The headlong rush to digital currency

Alex Klaushofer
4 min readNov 25, 2022

Everybody’s doing it, but nobody’s talking about it …

By ‘everybody’, I mean governments. By ‘nobody’, I mean the public. Around half the world’s governments are now looking into introducing a central bank digital currency or CBCD, a digital version of fiat money which would be issued and regulated by the state.

Ten countries have launched a digital currency so far, with China expanding the pilot project it’s been running for the past two years. In India, the government aims to have a digital rupee in place by 2023, when the European Commission also plans to introduce legislation for a digital euro. In the US, a recent executive order from Biden has made research into a CBDC a priority, while in New York a pilot for a digital dollar has just begun.

At the same time, governments and organisations such as the European Union are pushing for digital IDs to become the main way citizens interact with the state and access services. Remember Lucy, whose day starts with making an appointment for mandatory vaccination and ends with showing a QR code to get into a bar? It will all be thanks to the digital wallet the EU has commissioned from Thales. Leading the digital ID race is India, which started the rollout of its biometric system Aadhaar in 2009. Now, with most of the country’s 1.3 billion population having exchanged finger prints, iris scans and photos for a 12-digital unique identification number, digital ID is effectively compulsory for participation in Indian life. But the system’s path has been fraught with controversy, with privacy breaches and people being denied access to services, in some cases costing lives.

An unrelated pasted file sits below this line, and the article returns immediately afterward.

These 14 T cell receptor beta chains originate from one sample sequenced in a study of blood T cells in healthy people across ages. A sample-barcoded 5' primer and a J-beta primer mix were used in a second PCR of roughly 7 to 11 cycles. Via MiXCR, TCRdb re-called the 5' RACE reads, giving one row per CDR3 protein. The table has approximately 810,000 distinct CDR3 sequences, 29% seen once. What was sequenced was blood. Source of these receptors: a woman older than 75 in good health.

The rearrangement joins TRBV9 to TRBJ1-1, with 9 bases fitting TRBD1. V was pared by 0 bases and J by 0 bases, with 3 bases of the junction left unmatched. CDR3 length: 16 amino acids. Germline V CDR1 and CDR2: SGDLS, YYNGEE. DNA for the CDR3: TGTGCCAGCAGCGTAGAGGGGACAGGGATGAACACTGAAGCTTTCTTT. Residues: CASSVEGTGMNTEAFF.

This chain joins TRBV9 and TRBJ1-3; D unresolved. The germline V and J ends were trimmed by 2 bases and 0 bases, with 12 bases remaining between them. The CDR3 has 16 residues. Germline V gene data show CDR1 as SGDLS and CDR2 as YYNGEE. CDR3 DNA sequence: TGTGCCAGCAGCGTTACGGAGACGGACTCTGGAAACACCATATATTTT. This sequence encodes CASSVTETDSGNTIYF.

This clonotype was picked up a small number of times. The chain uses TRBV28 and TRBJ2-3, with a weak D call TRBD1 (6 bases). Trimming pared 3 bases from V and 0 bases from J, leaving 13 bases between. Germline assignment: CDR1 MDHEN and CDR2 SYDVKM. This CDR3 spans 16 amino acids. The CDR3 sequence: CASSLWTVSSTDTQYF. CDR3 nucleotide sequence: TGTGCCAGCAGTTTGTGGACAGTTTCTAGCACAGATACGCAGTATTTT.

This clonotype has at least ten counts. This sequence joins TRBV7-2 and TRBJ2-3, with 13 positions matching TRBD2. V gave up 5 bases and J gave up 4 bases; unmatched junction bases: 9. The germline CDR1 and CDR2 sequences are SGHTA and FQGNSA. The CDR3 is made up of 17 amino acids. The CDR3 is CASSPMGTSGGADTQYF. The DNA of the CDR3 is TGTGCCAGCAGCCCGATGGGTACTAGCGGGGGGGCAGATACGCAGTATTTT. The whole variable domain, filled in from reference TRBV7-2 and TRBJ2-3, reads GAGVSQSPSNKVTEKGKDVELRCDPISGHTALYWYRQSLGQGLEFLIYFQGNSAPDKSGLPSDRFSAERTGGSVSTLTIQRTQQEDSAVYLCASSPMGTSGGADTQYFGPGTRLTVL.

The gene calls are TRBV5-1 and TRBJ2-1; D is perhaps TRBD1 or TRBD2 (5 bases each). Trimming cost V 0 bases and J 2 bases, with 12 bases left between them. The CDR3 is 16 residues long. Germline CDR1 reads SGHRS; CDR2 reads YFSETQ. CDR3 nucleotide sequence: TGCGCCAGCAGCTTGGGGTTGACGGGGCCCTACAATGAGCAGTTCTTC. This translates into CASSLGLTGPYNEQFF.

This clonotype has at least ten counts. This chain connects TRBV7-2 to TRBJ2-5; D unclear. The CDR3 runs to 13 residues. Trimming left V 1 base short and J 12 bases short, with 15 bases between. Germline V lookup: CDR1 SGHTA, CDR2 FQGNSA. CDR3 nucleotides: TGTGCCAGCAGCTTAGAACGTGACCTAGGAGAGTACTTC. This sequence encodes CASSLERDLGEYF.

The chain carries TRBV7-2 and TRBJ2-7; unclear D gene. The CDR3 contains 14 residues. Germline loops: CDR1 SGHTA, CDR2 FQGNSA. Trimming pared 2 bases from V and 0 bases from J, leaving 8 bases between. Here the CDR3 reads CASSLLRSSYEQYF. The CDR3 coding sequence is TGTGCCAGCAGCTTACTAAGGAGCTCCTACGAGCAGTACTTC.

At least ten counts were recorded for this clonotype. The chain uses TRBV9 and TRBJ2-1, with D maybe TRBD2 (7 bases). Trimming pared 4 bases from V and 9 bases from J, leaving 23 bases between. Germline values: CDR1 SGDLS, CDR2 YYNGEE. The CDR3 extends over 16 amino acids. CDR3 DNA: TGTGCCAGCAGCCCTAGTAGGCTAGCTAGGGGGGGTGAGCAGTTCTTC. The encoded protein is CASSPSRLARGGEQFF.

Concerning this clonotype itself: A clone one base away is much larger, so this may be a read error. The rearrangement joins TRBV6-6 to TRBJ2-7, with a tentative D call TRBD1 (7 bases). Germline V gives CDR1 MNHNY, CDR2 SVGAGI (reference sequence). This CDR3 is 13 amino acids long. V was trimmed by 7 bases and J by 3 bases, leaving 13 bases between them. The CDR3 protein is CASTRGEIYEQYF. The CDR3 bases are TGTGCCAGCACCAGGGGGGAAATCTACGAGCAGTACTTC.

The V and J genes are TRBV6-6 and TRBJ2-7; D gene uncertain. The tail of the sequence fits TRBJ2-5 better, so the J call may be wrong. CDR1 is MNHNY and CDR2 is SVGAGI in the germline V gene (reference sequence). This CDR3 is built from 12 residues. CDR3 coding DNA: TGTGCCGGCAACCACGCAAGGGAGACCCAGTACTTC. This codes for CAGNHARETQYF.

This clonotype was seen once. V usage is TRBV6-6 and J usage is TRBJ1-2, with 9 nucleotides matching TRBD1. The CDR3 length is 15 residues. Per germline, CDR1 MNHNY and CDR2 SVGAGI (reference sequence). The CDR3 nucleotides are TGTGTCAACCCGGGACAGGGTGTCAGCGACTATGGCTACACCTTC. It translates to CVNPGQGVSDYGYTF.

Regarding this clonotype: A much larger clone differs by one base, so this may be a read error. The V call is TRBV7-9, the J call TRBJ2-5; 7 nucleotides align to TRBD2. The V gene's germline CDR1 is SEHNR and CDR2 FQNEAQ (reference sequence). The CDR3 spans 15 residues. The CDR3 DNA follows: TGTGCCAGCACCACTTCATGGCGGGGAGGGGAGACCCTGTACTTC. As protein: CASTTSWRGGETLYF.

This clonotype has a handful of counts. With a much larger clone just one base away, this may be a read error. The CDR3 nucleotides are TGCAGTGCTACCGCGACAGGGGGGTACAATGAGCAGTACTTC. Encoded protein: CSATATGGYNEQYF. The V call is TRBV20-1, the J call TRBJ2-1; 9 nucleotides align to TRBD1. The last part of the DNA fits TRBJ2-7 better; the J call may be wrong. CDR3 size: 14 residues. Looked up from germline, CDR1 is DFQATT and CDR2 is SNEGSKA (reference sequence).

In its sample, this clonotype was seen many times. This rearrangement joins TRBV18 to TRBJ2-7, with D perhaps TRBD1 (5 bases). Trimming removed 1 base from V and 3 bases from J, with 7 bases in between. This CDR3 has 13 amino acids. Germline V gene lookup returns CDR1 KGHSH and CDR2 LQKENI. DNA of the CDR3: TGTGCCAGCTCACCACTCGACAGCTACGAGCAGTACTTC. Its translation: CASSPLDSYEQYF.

There are suggestions that the two systems should become linked. At a recent meeting between the International Monetary Fund and the World Bank Groups, speakers agreed it would be good if CBDCs and digital ID were paired ‘as a package’. Where adopted, such measures would potentially affect every aspect of an individual’s life, right down to details that have hitherto been considered private and personal, creating a completely different kind of society.

Yet there’s an almost complete lack of public debate on the subject, at least of the official kind customarily led by politicians and institutions. The official commentary on CBCDs and digital ID by…

Alex Klaushofer

British writer and disappointed citizen. Mainly on Substack: